Dev Blog #7: Video Games versus Boardgames

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While what we are calling DH: Battlegrounds is a re-imagining of a tabletop experience, that original experience was obviously based on a video game. We started with a balanced system, and are trying to keep and maintain that balance, which is easier said than done.

There is no shortage of boardgames that have inspired video games, the most famous in my mind, is the world of Battletech and the spin-off Mechwarrior first-person shooter/simulators, and various turn-based adaptations like Mechcommander and the fairly recent Battletech. The Warhammer 40k world has more than its fair share as well, the excellent Dawn of War series, first-person shooters like Space Marine and Boltgun, and a whole slew of Space Hulk adaptations (not all of them good), Bloodbowl and a bunch off associated Warhammer and 40k properties.

Video game adaptations are also increasingly common in the tabletop space. Games based on the Fallout franchise, World of Warcraft, Doom, Pac-Man, Mario Kart, and the list goes on. Many times, these board games are developed under license, with the original creators far from the process, if even involved. Some of them are obviously quick cash grabs bearing little resemblance to the original source material. Some of them are faithful recreations of the experience, and some are surprisingly thematic without trying to replicate the video game they were based on.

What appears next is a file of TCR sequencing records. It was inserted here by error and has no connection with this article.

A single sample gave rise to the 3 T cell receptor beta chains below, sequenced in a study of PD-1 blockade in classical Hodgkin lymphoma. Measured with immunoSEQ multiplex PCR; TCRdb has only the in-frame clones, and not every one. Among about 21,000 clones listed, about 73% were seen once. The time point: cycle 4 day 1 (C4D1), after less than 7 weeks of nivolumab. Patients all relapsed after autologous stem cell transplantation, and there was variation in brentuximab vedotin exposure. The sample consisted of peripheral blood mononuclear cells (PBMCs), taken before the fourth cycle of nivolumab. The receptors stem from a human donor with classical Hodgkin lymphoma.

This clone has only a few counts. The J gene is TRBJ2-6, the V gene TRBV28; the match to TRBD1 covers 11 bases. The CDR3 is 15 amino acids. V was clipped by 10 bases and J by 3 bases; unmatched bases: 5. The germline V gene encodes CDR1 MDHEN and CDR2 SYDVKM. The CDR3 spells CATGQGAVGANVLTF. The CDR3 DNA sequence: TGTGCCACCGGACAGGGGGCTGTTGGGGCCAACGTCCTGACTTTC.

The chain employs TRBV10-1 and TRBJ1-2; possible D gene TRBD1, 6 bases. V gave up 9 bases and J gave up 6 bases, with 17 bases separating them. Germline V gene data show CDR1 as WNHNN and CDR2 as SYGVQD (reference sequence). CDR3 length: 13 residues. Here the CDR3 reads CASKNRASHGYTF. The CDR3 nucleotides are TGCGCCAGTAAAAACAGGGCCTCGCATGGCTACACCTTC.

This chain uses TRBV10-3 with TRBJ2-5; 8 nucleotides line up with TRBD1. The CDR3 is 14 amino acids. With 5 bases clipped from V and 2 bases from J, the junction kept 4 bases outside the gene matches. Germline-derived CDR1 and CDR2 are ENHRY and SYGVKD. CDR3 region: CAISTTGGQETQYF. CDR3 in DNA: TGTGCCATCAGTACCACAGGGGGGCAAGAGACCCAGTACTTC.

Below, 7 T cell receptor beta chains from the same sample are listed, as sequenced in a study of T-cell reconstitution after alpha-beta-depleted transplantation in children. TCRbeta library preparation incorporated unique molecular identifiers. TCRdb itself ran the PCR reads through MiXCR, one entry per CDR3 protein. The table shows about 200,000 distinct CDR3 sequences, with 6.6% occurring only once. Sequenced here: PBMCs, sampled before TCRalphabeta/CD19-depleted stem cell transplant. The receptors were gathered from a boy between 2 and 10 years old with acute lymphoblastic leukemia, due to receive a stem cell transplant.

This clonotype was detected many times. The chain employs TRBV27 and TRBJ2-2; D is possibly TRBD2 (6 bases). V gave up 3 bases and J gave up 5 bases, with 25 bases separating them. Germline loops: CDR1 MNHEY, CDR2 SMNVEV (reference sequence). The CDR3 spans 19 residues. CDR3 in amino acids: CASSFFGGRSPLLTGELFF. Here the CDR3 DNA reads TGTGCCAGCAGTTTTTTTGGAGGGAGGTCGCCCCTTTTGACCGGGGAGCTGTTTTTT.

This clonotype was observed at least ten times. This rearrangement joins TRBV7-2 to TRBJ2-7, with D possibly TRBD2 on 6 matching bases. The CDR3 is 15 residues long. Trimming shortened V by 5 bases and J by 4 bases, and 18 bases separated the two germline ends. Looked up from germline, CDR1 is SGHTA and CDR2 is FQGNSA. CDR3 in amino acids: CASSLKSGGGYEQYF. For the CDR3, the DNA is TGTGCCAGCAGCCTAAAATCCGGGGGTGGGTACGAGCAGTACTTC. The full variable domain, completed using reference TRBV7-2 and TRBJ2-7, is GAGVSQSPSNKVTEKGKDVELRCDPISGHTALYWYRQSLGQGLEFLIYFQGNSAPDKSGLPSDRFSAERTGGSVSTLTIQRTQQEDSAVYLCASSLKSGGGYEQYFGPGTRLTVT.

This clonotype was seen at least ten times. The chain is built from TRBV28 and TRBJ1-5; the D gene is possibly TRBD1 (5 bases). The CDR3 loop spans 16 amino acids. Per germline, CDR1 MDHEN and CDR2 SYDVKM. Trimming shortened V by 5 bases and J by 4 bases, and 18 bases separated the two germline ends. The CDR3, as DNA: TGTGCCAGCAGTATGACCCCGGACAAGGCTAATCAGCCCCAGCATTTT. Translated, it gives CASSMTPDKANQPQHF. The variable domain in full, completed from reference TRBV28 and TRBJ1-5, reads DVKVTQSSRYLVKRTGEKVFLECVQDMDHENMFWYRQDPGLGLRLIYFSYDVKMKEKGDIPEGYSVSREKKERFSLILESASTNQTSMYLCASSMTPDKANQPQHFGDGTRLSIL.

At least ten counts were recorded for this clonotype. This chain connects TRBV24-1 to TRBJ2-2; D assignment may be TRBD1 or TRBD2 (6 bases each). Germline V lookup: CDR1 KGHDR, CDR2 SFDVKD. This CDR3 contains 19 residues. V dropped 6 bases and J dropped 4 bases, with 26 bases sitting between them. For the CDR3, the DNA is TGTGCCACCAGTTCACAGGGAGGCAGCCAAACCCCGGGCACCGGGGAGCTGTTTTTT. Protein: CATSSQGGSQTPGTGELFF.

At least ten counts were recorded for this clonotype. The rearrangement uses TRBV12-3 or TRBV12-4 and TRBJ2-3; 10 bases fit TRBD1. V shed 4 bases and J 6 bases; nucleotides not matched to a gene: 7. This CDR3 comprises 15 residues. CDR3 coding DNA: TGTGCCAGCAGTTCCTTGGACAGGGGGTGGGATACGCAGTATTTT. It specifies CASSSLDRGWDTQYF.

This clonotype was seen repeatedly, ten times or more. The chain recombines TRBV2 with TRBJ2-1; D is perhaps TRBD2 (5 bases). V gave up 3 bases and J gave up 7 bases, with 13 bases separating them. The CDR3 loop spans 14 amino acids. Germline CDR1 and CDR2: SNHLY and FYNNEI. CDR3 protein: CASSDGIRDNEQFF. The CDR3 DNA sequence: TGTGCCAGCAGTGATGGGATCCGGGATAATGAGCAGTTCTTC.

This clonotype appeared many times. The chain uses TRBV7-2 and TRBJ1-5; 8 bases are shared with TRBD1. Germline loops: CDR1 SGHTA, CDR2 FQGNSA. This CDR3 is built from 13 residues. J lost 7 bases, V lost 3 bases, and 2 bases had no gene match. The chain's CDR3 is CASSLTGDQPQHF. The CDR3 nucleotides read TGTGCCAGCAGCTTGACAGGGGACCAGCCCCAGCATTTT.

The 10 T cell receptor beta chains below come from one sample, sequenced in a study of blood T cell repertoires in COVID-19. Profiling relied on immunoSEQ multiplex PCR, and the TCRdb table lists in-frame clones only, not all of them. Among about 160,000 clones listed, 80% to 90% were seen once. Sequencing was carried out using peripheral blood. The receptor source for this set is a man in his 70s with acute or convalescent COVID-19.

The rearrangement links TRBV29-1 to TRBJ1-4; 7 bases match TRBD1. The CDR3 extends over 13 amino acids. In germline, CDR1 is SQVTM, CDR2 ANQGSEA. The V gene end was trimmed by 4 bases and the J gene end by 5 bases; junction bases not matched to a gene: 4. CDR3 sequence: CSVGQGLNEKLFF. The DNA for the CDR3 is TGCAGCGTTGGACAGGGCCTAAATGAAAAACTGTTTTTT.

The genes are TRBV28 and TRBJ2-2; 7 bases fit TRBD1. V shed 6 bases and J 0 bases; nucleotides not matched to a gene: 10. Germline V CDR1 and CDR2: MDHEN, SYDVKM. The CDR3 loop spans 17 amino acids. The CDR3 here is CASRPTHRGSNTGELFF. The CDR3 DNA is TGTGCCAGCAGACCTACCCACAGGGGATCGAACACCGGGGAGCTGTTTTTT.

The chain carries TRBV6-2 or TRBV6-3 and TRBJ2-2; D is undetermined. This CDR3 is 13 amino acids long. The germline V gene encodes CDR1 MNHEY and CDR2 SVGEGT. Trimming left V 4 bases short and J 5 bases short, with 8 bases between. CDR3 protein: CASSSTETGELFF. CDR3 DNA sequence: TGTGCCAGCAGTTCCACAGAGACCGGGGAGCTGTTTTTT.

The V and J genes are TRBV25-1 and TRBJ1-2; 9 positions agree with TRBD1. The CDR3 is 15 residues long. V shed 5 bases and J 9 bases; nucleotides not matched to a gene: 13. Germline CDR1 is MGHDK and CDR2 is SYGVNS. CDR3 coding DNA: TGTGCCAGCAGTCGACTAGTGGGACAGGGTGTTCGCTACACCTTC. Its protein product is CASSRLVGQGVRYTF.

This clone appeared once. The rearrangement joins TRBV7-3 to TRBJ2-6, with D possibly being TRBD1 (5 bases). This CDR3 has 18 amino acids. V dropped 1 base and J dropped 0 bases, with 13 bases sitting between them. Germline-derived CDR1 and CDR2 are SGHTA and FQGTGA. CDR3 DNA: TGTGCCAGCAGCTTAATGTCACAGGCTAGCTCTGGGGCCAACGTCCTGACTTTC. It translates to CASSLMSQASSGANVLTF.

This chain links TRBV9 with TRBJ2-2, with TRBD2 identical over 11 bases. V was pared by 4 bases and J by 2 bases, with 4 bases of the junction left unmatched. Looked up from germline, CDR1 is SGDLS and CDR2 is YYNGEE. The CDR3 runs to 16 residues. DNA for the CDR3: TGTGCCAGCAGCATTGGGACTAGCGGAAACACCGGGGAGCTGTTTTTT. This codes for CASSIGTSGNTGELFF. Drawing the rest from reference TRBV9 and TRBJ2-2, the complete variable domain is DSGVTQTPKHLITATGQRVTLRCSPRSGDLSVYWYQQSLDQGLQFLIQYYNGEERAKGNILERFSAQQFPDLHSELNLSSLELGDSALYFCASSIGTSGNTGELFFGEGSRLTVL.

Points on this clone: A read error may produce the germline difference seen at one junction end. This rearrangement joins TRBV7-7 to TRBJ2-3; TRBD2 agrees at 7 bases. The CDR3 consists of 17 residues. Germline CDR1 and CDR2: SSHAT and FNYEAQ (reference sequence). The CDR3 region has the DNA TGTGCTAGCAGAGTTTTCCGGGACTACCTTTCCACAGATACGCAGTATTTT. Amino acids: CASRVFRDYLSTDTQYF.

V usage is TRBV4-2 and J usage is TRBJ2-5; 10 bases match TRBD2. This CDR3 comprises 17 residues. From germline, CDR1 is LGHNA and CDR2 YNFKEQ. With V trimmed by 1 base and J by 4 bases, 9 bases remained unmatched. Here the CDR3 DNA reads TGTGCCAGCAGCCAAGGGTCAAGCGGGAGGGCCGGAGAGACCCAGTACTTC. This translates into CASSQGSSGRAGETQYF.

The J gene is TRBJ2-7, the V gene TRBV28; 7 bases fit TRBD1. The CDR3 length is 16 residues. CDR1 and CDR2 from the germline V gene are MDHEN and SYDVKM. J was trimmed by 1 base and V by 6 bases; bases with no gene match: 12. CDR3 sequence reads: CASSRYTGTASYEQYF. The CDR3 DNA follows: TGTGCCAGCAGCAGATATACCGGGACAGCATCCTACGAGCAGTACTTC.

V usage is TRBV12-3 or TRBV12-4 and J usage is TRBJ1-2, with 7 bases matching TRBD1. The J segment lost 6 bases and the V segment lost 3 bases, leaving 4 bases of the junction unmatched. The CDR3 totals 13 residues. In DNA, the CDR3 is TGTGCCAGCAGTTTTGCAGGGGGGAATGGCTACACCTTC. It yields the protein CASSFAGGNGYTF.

I have played a lot of them. I’ve even played them with my kids as part of trying to get them away from their precious screens by tempting them with their favorite characters or concepts. With the launch of this project, I mentioned we played a lot more games to see what worked and what didn’t, and this included seeking out tabletop experiences similar to what we are attempting with Battlegrounds.

Games Workshop has released, as far as I can tell, an in-house developed version of its Space Marine video game, cleverly titled “Space Marine: The Board Game” and I want to talk a little bit about it from a design perspective, since it is closer to what we are doing than some of the other offerings out there, with lessons I am taking away from it, both good and bad (and, spoiler, there is some bad).

The box is solid, similar to their many other bookcase games which have traditionally contained high-quality miniatures and solid, lightweight rules for battling with them in various contexts. Tha manual is polished, the board is durable and thematic. It is beautiful. It contains some pretty awesome miniatures and is priced well below what those miniatures would cost if you went to the Warhammer store.

Their bookcase games have been consistently fun, sometimes outright skirmish wargames, sometimes simplified versions of their full caffeine games, with clever mechanics, interesting scenarios, and oftentimes (in the case of games like Fire Team and Blitz Bowl), additional resources in the box that allow you to go get more miniatures and play with new squads of units.